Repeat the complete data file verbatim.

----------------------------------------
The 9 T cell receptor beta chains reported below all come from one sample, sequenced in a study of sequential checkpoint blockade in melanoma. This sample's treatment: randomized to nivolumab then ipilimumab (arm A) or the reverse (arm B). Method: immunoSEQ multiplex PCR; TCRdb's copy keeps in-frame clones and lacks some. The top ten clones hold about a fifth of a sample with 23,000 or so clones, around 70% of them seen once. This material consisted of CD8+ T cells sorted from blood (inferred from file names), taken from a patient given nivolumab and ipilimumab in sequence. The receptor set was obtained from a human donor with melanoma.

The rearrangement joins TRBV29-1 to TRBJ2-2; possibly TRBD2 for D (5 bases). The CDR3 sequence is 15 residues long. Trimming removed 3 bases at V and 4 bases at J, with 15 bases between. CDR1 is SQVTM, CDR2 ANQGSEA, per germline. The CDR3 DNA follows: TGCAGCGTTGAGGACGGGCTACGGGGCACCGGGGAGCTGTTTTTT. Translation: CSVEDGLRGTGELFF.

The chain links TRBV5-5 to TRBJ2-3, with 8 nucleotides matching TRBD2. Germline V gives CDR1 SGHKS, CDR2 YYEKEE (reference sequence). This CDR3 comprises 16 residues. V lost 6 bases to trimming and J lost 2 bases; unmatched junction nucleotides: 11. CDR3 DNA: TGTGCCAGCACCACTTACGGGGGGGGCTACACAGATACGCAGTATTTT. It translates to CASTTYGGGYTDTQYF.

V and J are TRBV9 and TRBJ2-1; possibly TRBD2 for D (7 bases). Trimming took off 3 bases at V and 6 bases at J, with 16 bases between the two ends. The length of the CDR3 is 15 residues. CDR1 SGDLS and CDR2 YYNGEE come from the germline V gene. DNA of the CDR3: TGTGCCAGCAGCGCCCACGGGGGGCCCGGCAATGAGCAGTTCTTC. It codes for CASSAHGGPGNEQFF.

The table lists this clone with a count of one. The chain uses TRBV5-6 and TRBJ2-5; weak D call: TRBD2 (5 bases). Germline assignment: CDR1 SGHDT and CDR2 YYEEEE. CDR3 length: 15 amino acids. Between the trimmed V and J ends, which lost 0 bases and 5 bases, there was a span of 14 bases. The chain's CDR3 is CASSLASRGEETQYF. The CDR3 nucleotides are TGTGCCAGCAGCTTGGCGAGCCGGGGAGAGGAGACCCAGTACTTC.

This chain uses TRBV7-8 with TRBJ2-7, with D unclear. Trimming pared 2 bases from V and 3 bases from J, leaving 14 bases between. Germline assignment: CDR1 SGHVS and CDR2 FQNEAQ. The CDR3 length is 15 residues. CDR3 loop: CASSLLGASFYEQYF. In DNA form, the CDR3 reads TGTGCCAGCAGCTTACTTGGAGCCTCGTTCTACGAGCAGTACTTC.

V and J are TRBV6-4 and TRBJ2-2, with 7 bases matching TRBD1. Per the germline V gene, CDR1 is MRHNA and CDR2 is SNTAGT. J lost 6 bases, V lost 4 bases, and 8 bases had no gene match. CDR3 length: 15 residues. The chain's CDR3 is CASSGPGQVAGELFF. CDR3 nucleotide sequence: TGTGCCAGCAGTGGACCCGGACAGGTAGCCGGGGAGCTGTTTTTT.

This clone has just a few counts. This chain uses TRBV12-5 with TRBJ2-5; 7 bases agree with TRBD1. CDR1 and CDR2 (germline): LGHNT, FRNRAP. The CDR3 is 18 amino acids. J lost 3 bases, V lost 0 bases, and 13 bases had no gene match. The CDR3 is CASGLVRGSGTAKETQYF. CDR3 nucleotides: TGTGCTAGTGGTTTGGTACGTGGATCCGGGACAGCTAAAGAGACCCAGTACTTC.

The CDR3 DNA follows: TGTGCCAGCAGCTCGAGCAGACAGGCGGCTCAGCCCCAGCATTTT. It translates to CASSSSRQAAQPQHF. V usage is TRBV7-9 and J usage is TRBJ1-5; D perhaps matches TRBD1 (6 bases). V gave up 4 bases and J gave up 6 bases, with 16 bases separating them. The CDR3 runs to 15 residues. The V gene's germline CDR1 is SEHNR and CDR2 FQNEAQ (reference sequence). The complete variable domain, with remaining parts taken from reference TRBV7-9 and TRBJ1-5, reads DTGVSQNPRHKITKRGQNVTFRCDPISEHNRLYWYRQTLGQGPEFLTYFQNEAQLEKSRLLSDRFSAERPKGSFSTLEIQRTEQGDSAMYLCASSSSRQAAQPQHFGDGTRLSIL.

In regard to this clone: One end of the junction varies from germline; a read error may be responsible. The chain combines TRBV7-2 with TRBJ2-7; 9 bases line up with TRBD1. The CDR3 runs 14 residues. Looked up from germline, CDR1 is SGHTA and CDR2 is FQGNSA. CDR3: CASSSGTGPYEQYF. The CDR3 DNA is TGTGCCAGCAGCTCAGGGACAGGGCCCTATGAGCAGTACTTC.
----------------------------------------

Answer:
The 9 T cell receptor beta chains reported below all come from one sample, sequenced in a study of sequential checkpoint blockade in melanoma. This sample's treatment: randomized to nivolumab then ipilimumab (arm A) or the reverse (arm B). Method: immunoSEQ multiplex PCR; TCRdb's copy keeps in-frame clones and lacks some. The top ten clones hold about a fifth of a sample with 23,000 or so clones, around 70% of them seen once. This material consisted of CD8+ T cells sorted from blood (inferred from file names), taken from a patient given nivolumab and ipilimumab in sequence. The receptor set was obtained from a human donor with melanoma.

The rearrangement joins TRBV29-1 to TRBJ2-2; possibly TRBD2 for D (5 bases). The CDR3 sequence is 15 residues long. Trimming removed 3 bases at V and 4 bases at J, with 15 bases between. CDR1 is SQVTM, CDR2 ANQGSEA, per germline. The CDR3 DNA follows: TGCAGCGTTGAGGACGGGCTACGGGGCACCGGGGAGCTGTTTTTT. Translation: CSVEDGLRGTGELFF.

The chain links TRBV5-5 to TRBJ2-3, with 8 nucleotides matching TRBD2. Germline V gives CDR1 SGHKS, CDR2 YYEKEE (reference sequence). This CDR3 comprises 16 residues. V lost 6 bases to trimming and J lost 2 bases; unmatched junction nucleotides: 11. CDR3 DNA: TGTGCCAGCACCACTTACGGGGGGGGCTACACAGATACGCAGTATTTT. It translates to CASTTYGGGYTDTQYF.

V and J are TRBV9 and TRBJ2-1; possibly TRBD2 for D (7 bases). Trimming took off 3 bases at V and 6 bases at J, with 16 bases between the two ends. The length of the CDR3 is 15 residues. CDR1 SGDLS and CDR2 YYNGEE come from the germline V gene. DNA of the CDR3: TGTGCCAGCAGCGCCCACGGGGGGCCCGGCAATGAGCAGTTCTTC. It codes for CASSAHGGPGNEQFF.

The table lists this clone with a count of one. The chain uses TRBV5-6 and TRBJ2-5; weak D call: TRBD2 (5 bases). Germline assignment: CDR1 SGHDT and CDR2 YYEEEE. CDR3 length: 15 amino acids. Between the trimmed V and J ends, which lost 0 bases and 5 bases, there was a span of 14 bases. The chain's CDR3 is CASSLASRGEETQYF. The CDR3 nucleotides are TGTGCCAGCAGCTTGGCGAGCCGGGGAGAGGAGACCCAGTACTTC.

This chain uses TRBV7-8 with TRBJ2-7, with D unclear. Trimming pared 2 bases from V and 3 bases from J, leaving 14 bases between. Germline assignment: CDR1 SGHVS and CDR2 FQNEAQ. The CDR3 length is 15 residues. CDR3 loop: CASSLLGASFYEQYF. In DNA form, the CDR3 reads TGTGCCAGCAGCTTACTTGGAGCCTCGTTCTACGAGCAGTACTTC.

V and J are TRBV6-4 and TRBJ2-2, with 7 bases matching TRBD1. Per the germline V gene, CDR1 is MRHNA and CDR2 is SNTAGT. J lost 6 bases, V lost 4 bases, and 8 bases had no gene match. CDR3 length: 15 residues. The chain's CDR3 is CASSGPGQVAGELFF. CDR3 nucleotide sequence: TGTGCCAGCAGTGGACCCGGACAGGTAGCCGGGGAGCTGTTTTTT.

This clone has just a few counts. This chain uses TRBV12-5 with TRBJ2-5; 7 bases agree with TRBD1. CDR1 and CDR2 (germline): LGHNT, FRNRAP. The CDR3 is 18 amino acids. J lost 3 bases, V lost 0 bases, and 13 bases had no gene match. The CDR3 is CASGLVRGSGTAKETQYF. CDR3 nucleotides: TGTGCTAGTGGTTTGGTACGTGGATCCGGGACAGCTAAAGAGACCCAGTACTTC.

The CDR3 DNA follows: TGTGCCAGCAGCTCGAGCAGACAGGCGGCTCAGCCCCAGCATTTT. It translates to CASSSSRQAAQPQHF. V usage is TRBV7-9 and J usage is TRBJ1-5; D perhaps matches TRBD1 (6 bases). V gave up 4 bases and J gave up 6 bases, with 16 bases separating them. The CDR3 runs to 15 residues. The V gene's germline CDR1 is SEHNR and CDR2 FQNEAQ (reference sequence). The complete variable domain, with remaining parts taken from reference TRBV7-9 and TRBJ1-5, reads DTGVSQNPRHKITKRGQNVTFRCDPISEHNRLYWYRQTLGQGPEFLTYFQNEAQLEKSRLLSDRFSAERPKGSFSTLEIQRTEQGDSAMYLCASSSSRQAAQPQHFGDGTRLSIL.

In regard to this clone: One end of the junction varies from germline; a read error may be responsible. The chain combines TRBV7-2 with TRBJ2-7; 9 bases line up with TRBD1. The CDR3 runs 14 residues. Looked up from germline, CDR1 is SGHTA and CDR2 is FQGNSA. CDR3: CASSSGTGPYEQYF. The CDR3 DNA is TGTGCCAGCAGCTCAGGGACAGGGCCCTATGAGCAGTACTTC.